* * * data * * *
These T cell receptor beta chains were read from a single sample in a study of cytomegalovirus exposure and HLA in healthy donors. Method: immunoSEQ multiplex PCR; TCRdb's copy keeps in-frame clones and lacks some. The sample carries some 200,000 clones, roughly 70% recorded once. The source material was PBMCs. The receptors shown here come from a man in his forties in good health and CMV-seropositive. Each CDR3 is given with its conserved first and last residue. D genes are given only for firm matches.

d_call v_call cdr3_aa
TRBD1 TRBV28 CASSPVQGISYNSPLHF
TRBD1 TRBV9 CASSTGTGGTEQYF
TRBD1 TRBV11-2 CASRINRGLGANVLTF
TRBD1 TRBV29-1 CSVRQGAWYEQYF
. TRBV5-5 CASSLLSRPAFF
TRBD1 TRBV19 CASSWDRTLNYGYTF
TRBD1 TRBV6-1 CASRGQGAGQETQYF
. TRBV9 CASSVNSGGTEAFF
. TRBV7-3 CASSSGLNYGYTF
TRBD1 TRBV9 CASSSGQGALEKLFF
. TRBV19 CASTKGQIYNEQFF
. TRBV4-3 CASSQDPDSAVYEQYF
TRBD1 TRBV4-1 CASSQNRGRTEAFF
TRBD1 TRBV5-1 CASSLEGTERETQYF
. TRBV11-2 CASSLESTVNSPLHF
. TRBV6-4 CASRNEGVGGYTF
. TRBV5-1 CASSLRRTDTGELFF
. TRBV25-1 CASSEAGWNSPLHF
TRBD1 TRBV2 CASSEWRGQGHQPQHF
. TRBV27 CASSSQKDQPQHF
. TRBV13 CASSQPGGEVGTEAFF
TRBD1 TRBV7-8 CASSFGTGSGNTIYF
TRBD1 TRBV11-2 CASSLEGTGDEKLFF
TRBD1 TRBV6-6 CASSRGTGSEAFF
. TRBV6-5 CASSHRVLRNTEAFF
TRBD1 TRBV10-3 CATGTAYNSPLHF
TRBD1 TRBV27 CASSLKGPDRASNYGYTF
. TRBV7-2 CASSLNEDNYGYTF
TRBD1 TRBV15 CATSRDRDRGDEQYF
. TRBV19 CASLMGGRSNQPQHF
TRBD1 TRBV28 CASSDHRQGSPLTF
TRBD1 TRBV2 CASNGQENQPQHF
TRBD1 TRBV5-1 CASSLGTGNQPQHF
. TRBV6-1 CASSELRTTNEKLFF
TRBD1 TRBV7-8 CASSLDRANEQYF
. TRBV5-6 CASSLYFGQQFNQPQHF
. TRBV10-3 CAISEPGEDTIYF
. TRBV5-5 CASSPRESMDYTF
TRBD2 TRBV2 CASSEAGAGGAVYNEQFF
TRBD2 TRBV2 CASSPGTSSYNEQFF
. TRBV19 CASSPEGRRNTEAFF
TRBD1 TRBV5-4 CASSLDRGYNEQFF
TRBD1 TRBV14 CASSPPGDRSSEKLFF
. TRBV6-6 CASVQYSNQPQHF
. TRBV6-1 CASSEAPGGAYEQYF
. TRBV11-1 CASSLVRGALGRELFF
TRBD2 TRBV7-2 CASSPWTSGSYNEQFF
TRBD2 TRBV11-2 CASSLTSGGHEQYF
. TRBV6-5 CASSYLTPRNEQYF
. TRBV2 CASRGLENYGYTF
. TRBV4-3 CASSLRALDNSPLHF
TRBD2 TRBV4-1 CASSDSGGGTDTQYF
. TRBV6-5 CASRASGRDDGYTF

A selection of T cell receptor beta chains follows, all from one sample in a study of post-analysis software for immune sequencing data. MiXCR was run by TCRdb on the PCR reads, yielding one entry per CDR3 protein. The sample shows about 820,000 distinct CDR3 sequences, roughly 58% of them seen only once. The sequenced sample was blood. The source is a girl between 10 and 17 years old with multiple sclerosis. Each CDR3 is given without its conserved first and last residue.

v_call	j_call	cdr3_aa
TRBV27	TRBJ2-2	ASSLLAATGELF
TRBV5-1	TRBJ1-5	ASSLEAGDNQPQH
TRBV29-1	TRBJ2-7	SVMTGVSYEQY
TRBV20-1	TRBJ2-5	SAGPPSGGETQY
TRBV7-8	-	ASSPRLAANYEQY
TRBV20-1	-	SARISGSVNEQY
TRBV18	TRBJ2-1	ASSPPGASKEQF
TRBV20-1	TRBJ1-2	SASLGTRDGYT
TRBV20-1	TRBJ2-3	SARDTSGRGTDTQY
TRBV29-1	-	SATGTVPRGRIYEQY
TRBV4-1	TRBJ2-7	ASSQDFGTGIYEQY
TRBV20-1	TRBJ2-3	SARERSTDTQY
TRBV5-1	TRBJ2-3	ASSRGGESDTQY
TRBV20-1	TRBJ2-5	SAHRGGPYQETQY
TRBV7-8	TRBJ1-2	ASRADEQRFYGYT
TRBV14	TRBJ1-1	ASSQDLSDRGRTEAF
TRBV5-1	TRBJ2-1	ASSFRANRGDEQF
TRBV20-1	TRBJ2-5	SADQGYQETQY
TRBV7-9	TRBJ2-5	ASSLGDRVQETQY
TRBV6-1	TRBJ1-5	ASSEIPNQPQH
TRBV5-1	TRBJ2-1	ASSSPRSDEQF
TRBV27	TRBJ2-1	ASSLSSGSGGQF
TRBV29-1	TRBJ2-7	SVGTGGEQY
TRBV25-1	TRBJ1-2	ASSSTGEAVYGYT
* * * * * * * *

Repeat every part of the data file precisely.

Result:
These T cell receptor beta chains were read from a single sample in a study of cytomegalovirus exposure and HLA in healthy donors. Method: immunoSEQ multiplex PCR; TCRdb's copy keeps in-frame clones and lacks some. The sample carries some 200,000 clones, roughly 70% recorded once. The source material was PBMCs. The receptors shown here come from a man in his forties in good health and CMV-seropositive. Each CDR3 is given with its conserved first and last residue. D genes are given only for firm matches.

d_call v_call cdr3_aa
TRBD1 TRBV28 CASSPVQGISYNSPLHF
TRBD1 TRBV9 CASSTGTGGTEQYF
TRBD1 TRBV11-2 CASRINRGLGANVLTF
TRBD1 TRBV29-1 CSVRQGAWYEQYF
. TRBV5-5 CASSLLSRPAFF
TRBD1 TRBV19 CASSWDRTLNYGYTF
TRBD1 TRBV6-1 CASRGQGAGQETQYF
. TRBV9 CASSVNSGGTEAFF
. TRBV7-3 CASSSGLNYGYTF
TRBD1 TRBV9 CASSSGQGALEKLFF
. TRBV19 CASTKGQIYNEQFF
. TRBV4-3 CASSQDPDSAVYEQYF
TRBD1 TRBV4-1 CASSQNRGRTEAFF
TRBD1 TRBV5-1 CASSLEGTERETQYF
. TRBV11-2 CASSLESTVNSPLHF
. TRBV6-4 CASRNEGVGGYTF
. TRBV5-1 CASSLRRTDTGELFF
. TRBV25-1 CASSEAGWNSPLHF
TRBD1 TRBV2 CASSEWRGQGHQPQHF
. TRBV27 CASSSQKDQPQHF
. TRBV13 CASSQPGGEVGTEAFF
TRBD1 TRBV7-8 CASSFGTGSGNTIYF
TRBD1 TRBV11-2 CASSLEGTGDEKLFF
TRBD1 TRBV6-6 CASSRGTGSEAFF
. TRBV6-5 CASSHRVLRNTEAFF
TRBD1 TRBV10-3 CATGTAYNSPLHF
TRBD1 TRBV27 CASSLKGPDRASNYGYTF
. TRBV7-2 CASSLNEDNYGYTF
TRBD1 TRBV15 CATSRDRDRGDEQYF
. TRBV19 CASLMGGRSNQPQHF
TRBD1 TRBV28 CASSDHRQGSPLTF
TRBD1 TRBV2 CASNGQENQPQHF
TRBD1 TRBV5-1 CASSLGTGNQPQHF
. TRBV6-1 CASSELRTTNEKLFF
TRBD1 TRBV7-8 CASSLDRANEQYF
. TRBV5-6 CASSLYFGQQFNQPQHF
. TRBV10-3 CAISEPGEDTIYF
. TRBV5-5 CASSPRESMDYTF
TRBD2 TRBV2 CASSEAGAGGAVYNEQFF
TRBD2 TRBV2 CASSPGTSSYNEQFF
. TRBV19 CASSPEGRRNTEAFF
TRBD1 TRBV5-4 CASSLDRGYNEQFF
TRBD1 TRBV14 CASSPPGDRSSEKLFF
. TRBV6-6 CASVQYSNQPQHF
. TRBV6-1 CASSEAPGGAYEQYF
. TRBV11-1 CASSLVRGALGRELFF
TRBD2 TRBV7-2 CASSPWTSGSYNEQFF
TRBD2 TRBV11-2 CASSLTSGGHEQYF
. TRBV6-5 CASSYLTPRNEQYF
. TRBV2 CASRGLENYGYTF
. TRBV4-3 CASSLRALDNSPLHF
TRBD2 TRBV4-1 CASSDSGGGTDTQYF
. TRBV6-5 CASRASGRDDGYTF

A selection of T cell receptor beta chains follows, all from one sample in a study of post-analysis software for immune sequencing data. MiXCR was run by TCRdb on the PCR reads, yielding one entry per CDR3 protein. The sample shows about 820,000 distinct CDR3 sequences, roughly 58% of them seen only once. The sequenced sample was blood. The source is a girl between 10 and 17 years old with multiple sclerosis. Each CDR3 is given without its conserved first and last residue.

v_call	j_call	cdr3_aa
TRBV27	TRBJ2-2	ASSLLAATGELF
TRBV5-1	TRBJ1-5	ASSLEAGDNQPQH
TRBV29-1	TRBJ2-7	SVMTGVSYEQY
TRBV20-1	TRBJ2-5	SAGPPSGGETQY
TRBV7-8	-	ASSPRLAANYEQY
TRBV20-1	-	SARISGSVNEQY
TRBV18	TRBJ2-1	ASSPPGASKEQF
TRBV20-1	TRBJ1-2	SASLGTRDGYT
TRBV20-1	TRBJ2-3	SARDTSGRGTDTQY
TRBV29-1	-	SATGTVPRGRIYEQY
TRBV4-1	TRBJ2-7	ASSQDFGTGIYEQY
TRBV20-1	TRBJ2-3	SARERSTDTQY
TRBV5-1	TRBJ2-3	ASSRGGESDTQY
TRBV20-1	TRBJ2-5	SAHRGGPYQETQY
TRBV7-8	TRBJ1-2	ASRADEQRFYGYT
TRBV14	TRBJ1-1	ASSQDLSDRGRTEAF
TRBV5-1	TRBJ2-1	ASSFRANRGDEQF
TRBV20-1	TRBJ2-5	SADQGYQETQY
TRBV7-9	TRBJ2-5	ASSLGDRVQETQY
TRBV6-1	TRBJ1-5	ASSEIPNQPQH
TRBV5-1	TRBJ2-1	ASSSPRSDEQF
TRBV27	TRBJ2-1	ASSLSSGSGGQF
TRBV29-1	TRBJ2-7	SVGTGGEQY
TRBV25-1	TRBJ1-2	ASSSTGEAVYGYT